Spurwink Logo

Basic Information

Address: 899 Riverside Street, Portland, ME, 04103
County: Cumberland
Phone Number: 207-871-1200
Fax Number: 207-871-1232
President: Dawn Stiles
School Type: Special Education

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Additional Information

Founded: 1960
Ages/Grades: Males and females, ages 5-21; special education services grades K-12
School Size: Small
Classroom Size: Small
Student/Teacher Ratio: Low

EDUCATIONAL SERVICES: Day Treatment; Autism & Diagnostic Consultation Services; Therapeutic Preschool Program; Professional Development Center; ALLTECH; RESIDENTIAL SERVICES: Staff Intensive Treatment Program; Staff Intensive Youth Home; EVIDENCE-BASED COMMUNITY PRACTICES: Alternative Response Program; Case Management; Functional Family Therapy; Home- and Community-Based Treatment; Public School Counseling; Family Reunification Services Program; OUTPATIENT SERVICES: Child Abuse Program; Portland Help Center; Child Psychological Services; SERVICES FOR ADULTS: Adult Residential Services; Adult Community Support Programs; Spruce Point: Residential & Life Coaching; FOSTER CARE SERVICES: Treatment Foster Care; COMMUNITY-BASED PROGRAMS: Augusta Boys & Girls Club for Teens; Compass Project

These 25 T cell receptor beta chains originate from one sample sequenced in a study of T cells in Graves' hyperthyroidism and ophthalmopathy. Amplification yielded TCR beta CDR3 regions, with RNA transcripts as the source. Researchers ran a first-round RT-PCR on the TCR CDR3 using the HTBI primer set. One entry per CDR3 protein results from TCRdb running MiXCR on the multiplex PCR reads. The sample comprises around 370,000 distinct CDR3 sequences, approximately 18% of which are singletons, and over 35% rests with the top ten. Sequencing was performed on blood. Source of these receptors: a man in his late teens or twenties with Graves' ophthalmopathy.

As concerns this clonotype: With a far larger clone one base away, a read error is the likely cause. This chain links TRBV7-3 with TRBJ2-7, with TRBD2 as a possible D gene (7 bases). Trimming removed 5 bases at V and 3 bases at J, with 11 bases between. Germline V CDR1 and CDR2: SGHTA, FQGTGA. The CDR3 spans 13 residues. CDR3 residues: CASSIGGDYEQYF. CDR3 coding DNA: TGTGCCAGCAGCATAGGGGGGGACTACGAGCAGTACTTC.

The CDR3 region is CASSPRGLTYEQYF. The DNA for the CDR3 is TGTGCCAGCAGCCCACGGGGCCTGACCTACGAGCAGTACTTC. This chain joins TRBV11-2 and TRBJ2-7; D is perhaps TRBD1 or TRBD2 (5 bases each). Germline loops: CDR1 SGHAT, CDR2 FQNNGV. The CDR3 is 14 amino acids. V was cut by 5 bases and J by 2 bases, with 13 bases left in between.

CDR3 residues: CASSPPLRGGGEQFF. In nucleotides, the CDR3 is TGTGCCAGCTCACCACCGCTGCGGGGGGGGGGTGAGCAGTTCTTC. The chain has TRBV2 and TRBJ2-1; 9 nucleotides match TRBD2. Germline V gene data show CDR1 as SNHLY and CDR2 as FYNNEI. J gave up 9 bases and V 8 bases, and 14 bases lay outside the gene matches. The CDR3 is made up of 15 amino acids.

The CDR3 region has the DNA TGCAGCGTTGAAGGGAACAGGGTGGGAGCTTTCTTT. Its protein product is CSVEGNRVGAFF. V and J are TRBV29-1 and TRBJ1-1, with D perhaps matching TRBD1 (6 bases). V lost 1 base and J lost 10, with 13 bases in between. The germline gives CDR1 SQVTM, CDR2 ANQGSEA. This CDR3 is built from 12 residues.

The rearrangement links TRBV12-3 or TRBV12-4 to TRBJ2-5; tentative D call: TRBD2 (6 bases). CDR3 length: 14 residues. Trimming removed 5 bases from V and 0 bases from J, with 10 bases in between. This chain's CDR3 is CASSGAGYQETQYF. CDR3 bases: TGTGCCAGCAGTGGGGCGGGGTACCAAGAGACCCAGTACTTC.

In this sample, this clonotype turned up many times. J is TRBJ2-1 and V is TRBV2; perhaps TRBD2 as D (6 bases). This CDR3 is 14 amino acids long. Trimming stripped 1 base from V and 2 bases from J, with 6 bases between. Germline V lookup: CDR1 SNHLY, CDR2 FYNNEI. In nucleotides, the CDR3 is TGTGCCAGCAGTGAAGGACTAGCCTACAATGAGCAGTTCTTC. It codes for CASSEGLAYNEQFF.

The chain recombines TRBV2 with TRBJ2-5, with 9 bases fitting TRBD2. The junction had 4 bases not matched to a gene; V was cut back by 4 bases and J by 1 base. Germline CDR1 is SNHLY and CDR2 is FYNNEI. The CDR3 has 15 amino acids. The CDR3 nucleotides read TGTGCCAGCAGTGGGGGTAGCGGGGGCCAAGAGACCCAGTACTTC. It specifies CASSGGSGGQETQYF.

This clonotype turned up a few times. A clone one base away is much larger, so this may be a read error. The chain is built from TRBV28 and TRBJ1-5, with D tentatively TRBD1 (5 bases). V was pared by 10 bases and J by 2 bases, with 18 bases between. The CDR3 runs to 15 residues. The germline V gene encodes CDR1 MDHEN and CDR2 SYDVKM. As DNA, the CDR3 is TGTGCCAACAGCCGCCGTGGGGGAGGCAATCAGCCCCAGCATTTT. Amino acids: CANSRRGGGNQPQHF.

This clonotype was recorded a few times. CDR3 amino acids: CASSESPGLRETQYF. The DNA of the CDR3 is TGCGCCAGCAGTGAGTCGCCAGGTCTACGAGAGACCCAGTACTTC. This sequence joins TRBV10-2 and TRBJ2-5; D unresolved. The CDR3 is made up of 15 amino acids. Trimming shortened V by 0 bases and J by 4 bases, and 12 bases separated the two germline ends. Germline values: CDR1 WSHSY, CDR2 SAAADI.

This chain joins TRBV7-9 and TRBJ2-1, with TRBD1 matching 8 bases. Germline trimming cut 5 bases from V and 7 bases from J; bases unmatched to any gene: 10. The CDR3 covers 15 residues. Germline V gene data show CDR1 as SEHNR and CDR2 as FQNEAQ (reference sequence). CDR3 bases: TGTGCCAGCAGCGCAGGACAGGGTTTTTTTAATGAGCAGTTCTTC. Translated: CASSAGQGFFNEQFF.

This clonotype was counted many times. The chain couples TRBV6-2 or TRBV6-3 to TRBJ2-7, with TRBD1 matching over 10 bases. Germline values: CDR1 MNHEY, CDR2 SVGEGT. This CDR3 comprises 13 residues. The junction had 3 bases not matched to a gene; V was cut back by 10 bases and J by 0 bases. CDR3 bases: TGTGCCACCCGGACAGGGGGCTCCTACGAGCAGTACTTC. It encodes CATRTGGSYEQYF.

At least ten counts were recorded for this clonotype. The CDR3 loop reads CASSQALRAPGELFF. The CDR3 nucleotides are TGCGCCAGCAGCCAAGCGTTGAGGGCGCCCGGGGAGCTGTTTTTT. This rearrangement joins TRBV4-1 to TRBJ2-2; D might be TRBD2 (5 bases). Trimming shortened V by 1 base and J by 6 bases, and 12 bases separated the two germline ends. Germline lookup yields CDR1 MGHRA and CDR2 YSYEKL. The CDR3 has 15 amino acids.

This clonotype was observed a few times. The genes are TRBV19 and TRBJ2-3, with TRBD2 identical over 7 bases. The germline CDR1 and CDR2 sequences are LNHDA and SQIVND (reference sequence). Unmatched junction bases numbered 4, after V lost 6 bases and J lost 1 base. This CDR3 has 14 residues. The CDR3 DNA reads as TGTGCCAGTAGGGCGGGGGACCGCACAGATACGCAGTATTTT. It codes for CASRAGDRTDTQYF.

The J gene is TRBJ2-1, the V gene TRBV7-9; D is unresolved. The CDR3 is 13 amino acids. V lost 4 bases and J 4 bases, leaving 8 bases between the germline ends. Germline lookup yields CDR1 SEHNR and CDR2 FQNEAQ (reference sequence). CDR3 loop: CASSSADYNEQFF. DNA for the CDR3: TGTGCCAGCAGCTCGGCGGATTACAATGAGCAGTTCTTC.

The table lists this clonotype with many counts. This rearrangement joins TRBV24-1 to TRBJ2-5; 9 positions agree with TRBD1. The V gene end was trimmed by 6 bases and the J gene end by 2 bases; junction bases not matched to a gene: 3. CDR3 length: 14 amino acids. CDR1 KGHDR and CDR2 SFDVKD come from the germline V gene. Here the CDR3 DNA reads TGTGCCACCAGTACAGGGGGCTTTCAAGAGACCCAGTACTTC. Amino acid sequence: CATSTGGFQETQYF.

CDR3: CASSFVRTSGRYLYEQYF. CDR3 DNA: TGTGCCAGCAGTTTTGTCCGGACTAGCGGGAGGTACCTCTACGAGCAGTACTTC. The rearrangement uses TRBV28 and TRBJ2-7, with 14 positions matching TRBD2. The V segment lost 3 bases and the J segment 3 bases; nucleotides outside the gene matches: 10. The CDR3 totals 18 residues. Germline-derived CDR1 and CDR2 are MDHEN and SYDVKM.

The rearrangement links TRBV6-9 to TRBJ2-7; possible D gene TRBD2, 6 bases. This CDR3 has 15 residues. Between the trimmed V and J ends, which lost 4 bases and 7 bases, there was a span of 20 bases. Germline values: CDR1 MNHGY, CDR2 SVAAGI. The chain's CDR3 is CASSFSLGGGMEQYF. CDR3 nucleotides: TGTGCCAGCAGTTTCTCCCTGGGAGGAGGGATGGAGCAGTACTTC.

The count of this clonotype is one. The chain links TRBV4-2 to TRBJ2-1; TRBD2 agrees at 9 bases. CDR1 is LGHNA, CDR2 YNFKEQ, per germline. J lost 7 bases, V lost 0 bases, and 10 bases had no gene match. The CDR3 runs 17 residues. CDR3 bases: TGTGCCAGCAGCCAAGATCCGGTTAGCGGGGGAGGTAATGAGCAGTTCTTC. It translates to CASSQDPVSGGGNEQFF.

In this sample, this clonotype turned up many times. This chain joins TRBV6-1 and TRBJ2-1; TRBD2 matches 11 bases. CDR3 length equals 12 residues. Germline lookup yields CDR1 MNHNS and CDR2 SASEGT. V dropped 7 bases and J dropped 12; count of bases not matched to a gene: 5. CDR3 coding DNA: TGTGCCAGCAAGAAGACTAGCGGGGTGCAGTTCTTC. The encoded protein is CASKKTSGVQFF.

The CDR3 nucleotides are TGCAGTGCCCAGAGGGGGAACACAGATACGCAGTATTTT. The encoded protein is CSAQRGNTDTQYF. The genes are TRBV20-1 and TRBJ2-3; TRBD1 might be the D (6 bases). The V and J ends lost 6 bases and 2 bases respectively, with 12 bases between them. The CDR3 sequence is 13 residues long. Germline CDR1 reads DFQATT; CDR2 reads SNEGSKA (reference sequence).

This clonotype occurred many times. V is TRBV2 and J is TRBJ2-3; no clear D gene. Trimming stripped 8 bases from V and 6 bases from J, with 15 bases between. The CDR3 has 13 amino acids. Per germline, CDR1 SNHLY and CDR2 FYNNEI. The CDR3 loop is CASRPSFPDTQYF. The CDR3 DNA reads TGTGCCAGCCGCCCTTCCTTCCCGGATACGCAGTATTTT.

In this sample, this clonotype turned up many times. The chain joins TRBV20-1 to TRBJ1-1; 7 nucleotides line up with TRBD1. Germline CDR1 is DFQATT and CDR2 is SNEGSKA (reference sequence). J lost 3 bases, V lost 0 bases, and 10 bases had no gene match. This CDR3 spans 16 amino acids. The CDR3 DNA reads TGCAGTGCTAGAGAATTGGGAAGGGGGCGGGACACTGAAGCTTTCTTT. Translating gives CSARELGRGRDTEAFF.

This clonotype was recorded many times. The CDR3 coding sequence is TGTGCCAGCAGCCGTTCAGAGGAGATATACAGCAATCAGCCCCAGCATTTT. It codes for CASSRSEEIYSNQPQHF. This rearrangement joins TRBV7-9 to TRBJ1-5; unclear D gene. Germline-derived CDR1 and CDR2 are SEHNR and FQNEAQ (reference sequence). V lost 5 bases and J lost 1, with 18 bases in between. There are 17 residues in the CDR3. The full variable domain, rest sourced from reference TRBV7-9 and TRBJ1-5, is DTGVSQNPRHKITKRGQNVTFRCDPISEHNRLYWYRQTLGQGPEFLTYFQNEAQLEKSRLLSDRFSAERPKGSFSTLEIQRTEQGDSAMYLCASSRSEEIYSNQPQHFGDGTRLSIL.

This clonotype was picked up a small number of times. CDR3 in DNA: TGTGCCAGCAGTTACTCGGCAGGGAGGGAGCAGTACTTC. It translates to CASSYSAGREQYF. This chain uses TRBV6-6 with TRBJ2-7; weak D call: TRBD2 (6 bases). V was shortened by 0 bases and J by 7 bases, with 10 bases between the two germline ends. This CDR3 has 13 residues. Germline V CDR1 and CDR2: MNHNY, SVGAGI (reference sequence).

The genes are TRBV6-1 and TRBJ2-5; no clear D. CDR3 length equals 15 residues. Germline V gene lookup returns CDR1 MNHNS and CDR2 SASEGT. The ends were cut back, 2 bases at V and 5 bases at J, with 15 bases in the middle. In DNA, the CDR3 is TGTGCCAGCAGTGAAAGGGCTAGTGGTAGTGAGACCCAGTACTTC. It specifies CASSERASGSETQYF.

Support Services:


After School Programs: Yes
Parking Spaces/Availability:


Mission Statement:

Our Mission is to provide quality services and supports that effectively meet the diverse needs of children, adolescents, adults and their families. Services are based upon determination of clients’ strengths, desires, and needs and include education, care and treatment.
The continuum of services is provided in a variety of community-based and agency-based settings. In all sites, our goal is to assist our clients in achieving their optimal potential in the least restrictive environment possible.
We respond to the changing needs of consumers, their families and state agencies through development of initiatives and on-going evaluation of current services.

School History:

Our 50-year tradition of caring and trust started with eight boys and a radically simple idea.
What followed was nothing short of wonderful.
In Maine, in 1960, children with special needs and their families had few places to turn for help. Imagine the drama of watching your child struggle to be happy, or calm, or safe. Imagine a family's frustration and sense of helplessness to see a child's best efforts countered by behavioral, emotional, or developmental challenges. That was the setting for the beginning of Spurwink. It's a story that began with the idea that maybe treatment for these children would be better in small, family-like settings instead of stark, impersonal institutions -- that true caring and trust could be the solution to helping young people find a way to surmount their personal challenges.